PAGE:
Then of course we have the warrantless wiretaps of people's phone lines and the reading of email by the government. Ostensibly, the use of warrantless wiretaps was in response to the September 11th attacks (isn't everything related to 9/11?). The reason behind not getting a warrant was supposedly because things were moving so fast, that the government didn't have time to to go to an already existing court, the FISA court,4 to get a warrant on someone's phone. As such, the government, as authorized by President Bush and his Attorney General, all but forced phone companies to provide the government with unrestricted access to all phone calls passing the phone companies lines, without the need for the government to show cause or provide proof for why the wiretaps were needed.
It should be noted that the FISA Court, in operation since 1978, has almost never has denied a warrant from a government agency. As indicated in the FISA Court Wiki page, as of the end of 2004, 18,761 warrants had been granted with only four or five outright rejected. In other words, rather than use the existing laws and procedures to obtain warrants for people suspected of being terrorists or supporting terrorist organizations, the government chose to ignore the Fourth Amendment requirement to get a warrant and bullied phone companies into breaking the law.
As a side note, the same people who violated the Constitution and forced companies to break the law are now pushing to provide retroactive immunity to the phone companies who have had several lawsuits filed against them for breaking the law regarding wiretaps. Put another way, "Yes, we know we violated the Constitution and forced phone companies to break the law, but they shouldn't be punished for what we told them to do." An "I was just following orders" type scenario if you will.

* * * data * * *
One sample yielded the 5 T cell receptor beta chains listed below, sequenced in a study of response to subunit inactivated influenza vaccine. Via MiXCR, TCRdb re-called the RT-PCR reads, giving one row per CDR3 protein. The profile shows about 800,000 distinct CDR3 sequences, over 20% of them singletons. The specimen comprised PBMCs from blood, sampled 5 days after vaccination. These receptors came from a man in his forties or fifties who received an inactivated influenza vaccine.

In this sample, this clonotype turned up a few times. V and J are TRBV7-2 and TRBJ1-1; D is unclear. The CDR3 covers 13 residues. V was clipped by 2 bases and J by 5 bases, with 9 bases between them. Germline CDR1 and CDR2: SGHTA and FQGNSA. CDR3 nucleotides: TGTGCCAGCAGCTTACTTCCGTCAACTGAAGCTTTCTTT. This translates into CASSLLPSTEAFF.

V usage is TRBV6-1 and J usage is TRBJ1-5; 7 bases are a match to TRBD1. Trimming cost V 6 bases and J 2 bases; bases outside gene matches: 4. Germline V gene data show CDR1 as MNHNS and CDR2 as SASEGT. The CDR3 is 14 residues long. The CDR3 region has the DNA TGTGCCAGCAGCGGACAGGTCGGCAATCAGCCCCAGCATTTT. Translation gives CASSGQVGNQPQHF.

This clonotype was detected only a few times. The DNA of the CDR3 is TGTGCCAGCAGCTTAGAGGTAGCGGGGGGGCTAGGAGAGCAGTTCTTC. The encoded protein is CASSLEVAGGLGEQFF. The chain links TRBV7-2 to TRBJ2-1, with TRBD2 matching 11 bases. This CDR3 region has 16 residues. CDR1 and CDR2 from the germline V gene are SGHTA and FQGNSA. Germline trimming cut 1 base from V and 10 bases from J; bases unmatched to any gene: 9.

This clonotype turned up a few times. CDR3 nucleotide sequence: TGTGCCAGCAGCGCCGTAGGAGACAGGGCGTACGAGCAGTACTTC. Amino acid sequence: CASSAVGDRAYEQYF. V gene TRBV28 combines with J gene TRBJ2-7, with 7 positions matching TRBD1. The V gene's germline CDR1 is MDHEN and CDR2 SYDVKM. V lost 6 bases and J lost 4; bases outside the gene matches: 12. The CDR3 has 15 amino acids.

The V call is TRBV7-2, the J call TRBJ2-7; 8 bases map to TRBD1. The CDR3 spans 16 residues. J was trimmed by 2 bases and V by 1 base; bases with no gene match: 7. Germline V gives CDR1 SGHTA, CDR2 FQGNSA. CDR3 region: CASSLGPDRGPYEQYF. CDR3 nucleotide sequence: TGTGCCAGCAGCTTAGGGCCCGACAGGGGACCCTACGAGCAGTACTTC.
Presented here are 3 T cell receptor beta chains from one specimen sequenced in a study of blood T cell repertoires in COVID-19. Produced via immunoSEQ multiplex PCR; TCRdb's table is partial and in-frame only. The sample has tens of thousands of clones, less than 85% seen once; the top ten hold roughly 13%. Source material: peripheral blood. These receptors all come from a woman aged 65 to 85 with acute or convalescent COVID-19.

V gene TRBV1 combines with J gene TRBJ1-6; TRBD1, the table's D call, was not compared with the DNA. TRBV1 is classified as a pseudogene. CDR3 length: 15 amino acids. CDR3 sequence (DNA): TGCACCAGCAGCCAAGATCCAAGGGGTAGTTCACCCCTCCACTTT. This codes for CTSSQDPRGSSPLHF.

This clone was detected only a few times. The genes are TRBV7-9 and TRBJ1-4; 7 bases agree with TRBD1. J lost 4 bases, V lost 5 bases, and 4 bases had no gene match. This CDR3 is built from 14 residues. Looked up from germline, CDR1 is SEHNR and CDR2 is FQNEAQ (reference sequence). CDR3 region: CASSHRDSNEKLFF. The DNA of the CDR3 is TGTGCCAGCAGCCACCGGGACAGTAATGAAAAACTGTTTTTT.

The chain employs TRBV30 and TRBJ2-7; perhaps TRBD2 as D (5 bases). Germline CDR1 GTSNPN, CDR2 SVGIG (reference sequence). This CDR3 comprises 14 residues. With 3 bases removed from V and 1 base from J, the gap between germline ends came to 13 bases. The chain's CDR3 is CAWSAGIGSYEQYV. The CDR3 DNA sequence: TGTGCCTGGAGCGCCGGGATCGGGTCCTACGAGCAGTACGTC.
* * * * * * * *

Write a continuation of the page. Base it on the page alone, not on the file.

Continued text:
Which brings us back to George Bush not wanting them, the press, reading his personal stuff. For an administration which doesn't seem to care one wit about eveyone else's privcacy, it sure is suprising to see how concerned they are about their own privacy. This administration has seen fit to invoke Executive Privilege at every opportunity when requested by Congress to produce documents on a whole host of subjects. Even people who have been ordered to appear before Congressional committees to discuss their roles in the firing of attorneys from the Justice Department to the outing of a CIA agent by someone in the White House, no opportunity is missed to claim that all that information is private and protected and not to be disclosed to the public.
Let me leave you with another quote from James Madison which should put things in perspective:
Since the general civilization of mankind, I believe there are more instances of the abridgment of the freedom of the people by gradual and silent encroachments of those in power than by violent and sudden usurpation.
1Amendments to the U.S. Constitution